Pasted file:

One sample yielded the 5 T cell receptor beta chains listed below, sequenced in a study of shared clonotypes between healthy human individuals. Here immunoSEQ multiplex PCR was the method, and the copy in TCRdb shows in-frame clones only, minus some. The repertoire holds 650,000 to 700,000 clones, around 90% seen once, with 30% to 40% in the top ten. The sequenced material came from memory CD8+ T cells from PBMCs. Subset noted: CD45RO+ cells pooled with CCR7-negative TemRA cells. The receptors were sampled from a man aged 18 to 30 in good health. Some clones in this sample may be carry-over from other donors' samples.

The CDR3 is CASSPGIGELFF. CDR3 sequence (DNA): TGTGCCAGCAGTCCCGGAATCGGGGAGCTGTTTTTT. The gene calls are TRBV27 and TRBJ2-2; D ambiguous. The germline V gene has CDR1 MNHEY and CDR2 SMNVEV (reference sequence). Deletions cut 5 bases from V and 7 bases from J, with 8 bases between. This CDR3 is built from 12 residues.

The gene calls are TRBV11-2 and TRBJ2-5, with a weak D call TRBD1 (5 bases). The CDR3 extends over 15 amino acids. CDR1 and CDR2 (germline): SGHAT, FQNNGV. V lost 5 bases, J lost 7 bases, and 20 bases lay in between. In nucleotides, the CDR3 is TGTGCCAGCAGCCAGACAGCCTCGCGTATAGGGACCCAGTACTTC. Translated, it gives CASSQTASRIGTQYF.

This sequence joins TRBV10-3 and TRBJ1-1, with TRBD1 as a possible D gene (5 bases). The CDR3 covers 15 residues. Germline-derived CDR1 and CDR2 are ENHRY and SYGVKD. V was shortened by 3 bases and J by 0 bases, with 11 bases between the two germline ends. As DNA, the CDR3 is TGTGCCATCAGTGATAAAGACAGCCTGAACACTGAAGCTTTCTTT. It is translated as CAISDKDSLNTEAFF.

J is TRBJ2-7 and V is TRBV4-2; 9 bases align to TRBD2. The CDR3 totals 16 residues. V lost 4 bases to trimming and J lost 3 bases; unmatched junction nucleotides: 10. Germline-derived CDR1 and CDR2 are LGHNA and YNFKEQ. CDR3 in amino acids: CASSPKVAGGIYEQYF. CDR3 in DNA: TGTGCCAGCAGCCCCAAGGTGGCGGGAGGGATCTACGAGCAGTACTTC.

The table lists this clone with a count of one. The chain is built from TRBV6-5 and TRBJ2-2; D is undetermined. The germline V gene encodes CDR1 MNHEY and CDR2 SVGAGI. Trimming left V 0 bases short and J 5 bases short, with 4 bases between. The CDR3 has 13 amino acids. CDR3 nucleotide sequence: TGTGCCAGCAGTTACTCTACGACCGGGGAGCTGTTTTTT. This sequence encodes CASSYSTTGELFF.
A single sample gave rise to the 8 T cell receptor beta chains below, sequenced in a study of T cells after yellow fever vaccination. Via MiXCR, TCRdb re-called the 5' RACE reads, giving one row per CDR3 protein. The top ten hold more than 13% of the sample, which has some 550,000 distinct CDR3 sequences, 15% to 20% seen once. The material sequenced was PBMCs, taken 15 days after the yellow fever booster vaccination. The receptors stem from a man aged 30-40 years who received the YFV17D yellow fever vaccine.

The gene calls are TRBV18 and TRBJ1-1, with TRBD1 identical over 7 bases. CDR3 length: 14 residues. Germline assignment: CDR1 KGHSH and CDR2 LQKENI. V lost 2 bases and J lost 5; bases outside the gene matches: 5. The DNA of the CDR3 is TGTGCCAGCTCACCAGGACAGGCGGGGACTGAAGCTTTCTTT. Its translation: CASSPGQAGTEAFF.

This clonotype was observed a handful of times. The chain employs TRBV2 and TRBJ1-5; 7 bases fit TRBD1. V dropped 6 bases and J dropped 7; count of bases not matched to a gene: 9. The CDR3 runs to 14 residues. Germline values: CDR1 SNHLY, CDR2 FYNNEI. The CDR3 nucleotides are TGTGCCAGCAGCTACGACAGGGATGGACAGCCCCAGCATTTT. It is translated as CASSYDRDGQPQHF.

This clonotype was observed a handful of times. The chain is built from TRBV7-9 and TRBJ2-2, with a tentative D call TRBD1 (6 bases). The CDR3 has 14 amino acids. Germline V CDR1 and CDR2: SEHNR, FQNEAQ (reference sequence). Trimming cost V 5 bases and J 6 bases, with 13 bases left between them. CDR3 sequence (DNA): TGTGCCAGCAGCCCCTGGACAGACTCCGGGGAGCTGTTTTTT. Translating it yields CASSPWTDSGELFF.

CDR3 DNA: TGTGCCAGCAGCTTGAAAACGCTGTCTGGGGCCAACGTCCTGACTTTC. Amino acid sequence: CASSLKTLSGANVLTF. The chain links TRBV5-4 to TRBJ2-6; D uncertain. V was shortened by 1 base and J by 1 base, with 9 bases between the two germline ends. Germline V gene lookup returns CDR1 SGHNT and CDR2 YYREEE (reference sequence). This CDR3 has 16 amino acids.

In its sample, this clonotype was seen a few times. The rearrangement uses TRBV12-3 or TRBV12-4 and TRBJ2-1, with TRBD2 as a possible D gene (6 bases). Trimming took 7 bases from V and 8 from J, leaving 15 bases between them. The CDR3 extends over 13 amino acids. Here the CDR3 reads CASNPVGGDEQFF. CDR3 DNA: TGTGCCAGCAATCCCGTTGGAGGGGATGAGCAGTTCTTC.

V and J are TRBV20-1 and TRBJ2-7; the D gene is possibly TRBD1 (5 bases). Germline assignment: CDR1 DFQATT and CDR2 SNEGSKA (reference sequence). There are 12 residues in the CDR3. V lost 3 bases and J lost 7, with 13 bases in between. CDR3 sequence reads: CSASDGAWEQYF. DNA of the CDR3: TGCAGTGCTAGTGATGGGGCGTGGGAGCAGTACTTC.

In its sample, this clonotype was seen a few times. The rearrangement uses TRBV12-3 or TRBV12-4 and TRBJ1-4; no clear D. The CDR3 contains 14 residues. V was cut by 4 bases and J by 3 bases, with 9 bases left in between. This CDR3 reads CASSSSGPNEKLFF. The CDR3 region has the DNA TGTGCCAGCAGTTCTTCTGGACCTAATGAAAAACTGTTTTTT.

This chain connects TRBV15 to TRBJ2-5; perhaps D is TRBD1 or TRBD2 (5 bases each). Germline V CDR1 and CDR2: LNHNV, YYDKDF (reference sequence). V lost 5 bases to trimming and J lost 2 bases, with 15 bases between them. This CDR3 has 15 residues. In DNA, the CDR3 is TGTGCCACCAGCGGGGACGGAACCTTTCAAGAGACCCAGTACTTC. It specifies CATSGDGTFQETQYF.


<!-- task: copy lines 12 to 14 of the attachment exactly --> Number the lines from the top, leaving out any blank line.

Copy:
In its sample, this clonotype was seen a few times. The rearrangement uses TRBV12-3 or TRBV12-4 and TRBJ2-1, with TRBD2 as a possible D gene (6 bases). Trimming took 7 bases from V and 8 from J, leaving 15 bases between them. The CDR3 extends over 13 amino acids. Here the CDR3 reads CASNPVGGDEQFF. CDR3 DNA: TGTGCCAGCAATCCCGTTGGAGGGGATGAGCAGTTCTTC.

V and J are TRBV20-1 and TRBJ2-7; the D gene is possibly TRBD1 (5 bases). Germline assignment: CDR1 DFQATT and CDR2 SNEGSKA (reference sequence). There are 12 residues in the CDR3. V lost 3 bases and J lost 7, with 13 bases in between. CDR3 sequence reads: CSASDGAWEQYF. DNA of the CDR3: TGCAGTGCTAGTGATGGGGCGTGGGAGCAGTACTTC.

In its sample, this clonotype was seen a few times. The rearrangement uses TRBV12-3 or TRBV12-4 and TRBJ1-4; no clear D. The CDR3 contains 14 residues. V was cut by 4 bases and J by 3 bases, with 9 bases left in between. This CDR3 reads CASSSSGPNEKLFF. The CDR3 region has the DNA TGTGCCAGCAGTTCTTCTGGACCTAATGAAAAACTGTTTTTT.